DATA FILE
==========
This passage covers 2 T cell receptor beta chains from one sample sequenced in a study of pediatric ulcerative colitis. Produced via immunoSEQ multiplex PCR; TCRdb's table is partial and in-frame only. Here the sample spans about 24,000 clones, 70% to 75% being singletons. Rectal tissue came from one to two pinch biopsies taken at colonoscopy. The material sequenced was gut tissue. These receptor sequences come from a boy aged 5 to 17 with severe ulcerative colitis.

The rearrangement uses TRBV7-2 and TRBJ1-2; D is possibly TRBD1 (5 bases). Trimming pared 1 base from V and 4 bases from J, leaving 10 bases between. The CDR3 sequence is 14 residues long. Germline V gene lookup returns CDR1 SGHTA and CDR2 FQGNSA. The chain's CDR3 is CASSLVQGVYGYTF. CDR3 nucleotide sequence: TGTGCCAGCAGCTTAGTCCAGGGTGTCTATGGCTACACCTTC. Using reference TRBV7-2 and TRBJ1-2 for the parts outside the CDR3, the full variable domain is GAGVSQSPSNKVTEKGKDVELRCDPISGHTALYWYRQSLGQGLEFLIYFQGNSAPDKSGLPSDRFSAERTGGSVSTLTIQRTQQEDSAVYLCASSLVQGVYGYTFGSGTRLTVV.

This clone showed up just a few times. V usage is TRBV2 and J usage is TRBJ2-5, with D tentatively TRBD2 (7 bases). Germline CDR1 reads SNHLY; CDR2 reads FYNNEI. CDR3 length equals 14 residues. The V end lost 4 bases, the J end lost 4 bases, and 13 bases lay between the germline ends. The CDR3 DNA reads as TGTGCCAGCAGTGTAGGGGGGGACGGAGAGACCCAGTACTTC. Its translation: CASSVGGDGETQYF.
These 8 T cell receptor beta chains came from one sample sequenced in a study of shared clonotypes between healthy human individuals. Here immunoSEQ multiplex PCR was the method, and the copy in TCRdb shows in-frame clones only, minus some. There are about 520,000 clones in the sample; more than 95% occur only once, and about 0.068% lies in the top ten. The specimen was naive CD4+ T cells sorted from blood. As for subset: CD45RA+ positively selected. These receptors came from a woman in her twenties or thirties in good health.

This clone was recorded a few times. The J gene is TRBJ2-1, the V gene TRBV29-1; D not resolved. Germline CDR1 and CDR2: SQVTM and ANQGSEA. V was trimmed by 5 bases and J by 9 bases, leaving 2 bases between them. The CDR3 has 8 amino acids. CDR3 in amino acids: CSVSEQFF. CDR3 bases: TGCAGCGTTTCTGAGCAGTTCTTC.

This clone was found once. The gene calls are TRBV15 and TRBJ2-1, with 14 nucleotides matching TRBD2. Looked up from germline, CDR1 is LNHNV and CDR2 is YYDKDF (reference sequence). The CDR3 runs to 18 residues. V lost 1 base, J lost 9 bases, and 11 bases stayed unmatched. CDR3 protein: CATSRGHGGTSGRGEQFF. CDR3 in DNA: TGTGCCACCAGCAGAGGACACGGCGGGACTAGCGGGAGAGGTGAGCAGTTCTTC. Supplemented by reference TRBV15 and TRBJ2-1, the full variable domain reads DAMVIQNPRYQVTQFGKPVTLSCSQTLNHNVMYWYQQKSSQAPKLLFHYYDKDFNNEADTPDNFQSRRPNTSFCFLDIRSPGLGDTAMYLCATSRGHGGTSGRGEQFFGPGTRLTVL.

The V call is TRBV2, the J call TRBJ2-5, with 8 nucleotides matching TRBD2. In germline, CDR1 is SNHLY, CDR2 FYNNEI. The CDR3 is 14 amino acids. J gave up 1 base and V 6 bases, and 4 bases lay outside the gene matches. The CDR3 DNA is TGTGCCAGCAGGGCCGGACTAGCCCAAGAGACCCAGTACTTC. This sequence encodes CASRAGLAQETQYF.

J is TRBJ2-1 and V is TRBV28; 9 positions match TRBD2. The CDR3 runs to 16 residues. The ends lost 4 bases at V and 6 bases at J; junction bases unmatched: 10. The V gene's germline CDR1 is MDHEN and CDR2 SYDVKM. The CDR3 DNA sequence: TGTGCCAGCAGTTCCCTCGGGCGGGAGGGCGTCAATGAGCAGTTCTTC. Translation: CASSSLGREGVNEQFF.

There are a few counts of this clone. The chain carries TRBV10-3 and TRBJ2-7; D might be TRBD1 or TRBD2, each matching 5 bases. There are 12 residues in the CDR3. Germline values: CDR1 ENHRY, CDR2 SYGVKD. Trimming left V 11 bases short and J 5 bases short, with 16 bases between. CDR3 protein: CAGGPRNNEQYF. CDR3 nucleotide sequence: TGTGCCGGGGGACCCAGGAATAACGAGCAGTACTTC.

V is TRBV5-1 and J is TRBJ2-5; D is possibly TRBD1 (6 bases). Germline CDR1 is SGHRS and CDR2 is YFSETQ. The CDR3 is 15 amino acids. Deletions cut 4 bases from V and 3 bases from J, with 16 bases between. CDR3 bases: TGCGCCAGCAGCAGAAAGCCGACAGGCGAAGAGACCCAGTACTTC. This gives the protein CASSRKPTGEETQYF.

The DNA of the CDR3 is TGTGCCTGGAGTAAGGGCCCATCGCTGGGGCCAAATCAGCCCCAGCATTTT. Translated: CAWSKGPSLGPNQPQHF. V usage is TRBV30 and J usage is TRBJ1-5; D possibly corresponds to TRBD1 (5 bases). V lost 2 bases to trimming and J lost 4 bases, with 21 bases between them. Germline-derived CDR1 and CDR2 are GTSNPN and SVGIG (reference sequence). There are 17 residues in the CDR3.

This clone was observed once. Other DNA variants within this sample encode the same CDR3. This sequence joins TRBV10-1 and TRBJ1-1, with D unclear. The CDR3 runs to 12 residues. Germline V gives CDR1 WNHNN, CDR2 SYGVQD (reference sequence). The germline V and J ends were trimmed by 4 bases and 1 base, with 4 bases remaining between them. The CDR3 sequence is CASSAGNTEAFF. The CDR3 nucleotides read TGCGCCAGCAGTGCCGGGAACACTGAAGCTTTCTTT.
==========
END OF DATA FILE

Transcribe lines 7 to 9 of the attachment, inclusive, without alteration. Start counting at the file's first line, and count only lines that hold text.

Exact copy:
The V call is TRBV2, the J call TRBJ2-5, with 8 nucleotides matching TRBD2. In germline, CDR1 is SNHLY, CDR2 FYNNEI. The CDR3 is 14 amino acids. J gave up 1 base and V 6 bases, and 4 bases lay outside the gene matches. The CDR3 DNA is TGTGCCAGCAGGGCCGGACTAGCCCAAGAGACCCAGTACTTC. This sequence encodes CASRAGLAQETQYF.

J is TRBJ2-1 and V is TRBV28; 9 positions match TRBD2. The CDR3 runs to 16 residues. The ends lost 4 bases at V and 6 bases at J; junction bases unmatched: 10. The V gene's germline CDR1 is MDHEN and CDR2 SYDVKM. The CDR3 DNA sequence: TGTGCCAGCAGTTCCCTCGGGCGGGAGGGCGTCAATGAGCAGTTCTTC. Translation: CASSSLGREGVNEQFF.

There are a few counts of this clone. The chain carries TRBV10-3 and TRBJ2-7; D might be TRBD1 or TRBD2, each matching 5 bases. There are 12 residues in the CDR3. Germline values: CDR1 ENHRY, CDR2 SYGVKD. Trimming left V 11 bases short and J 5 bases short, with 16 bases between. CDR3 protein: CAGGPRNNEQYF. CDR3 nucleotide sequence: TGTGCCGGGGGACCCAGGAATAACGAGCAGTACTTC.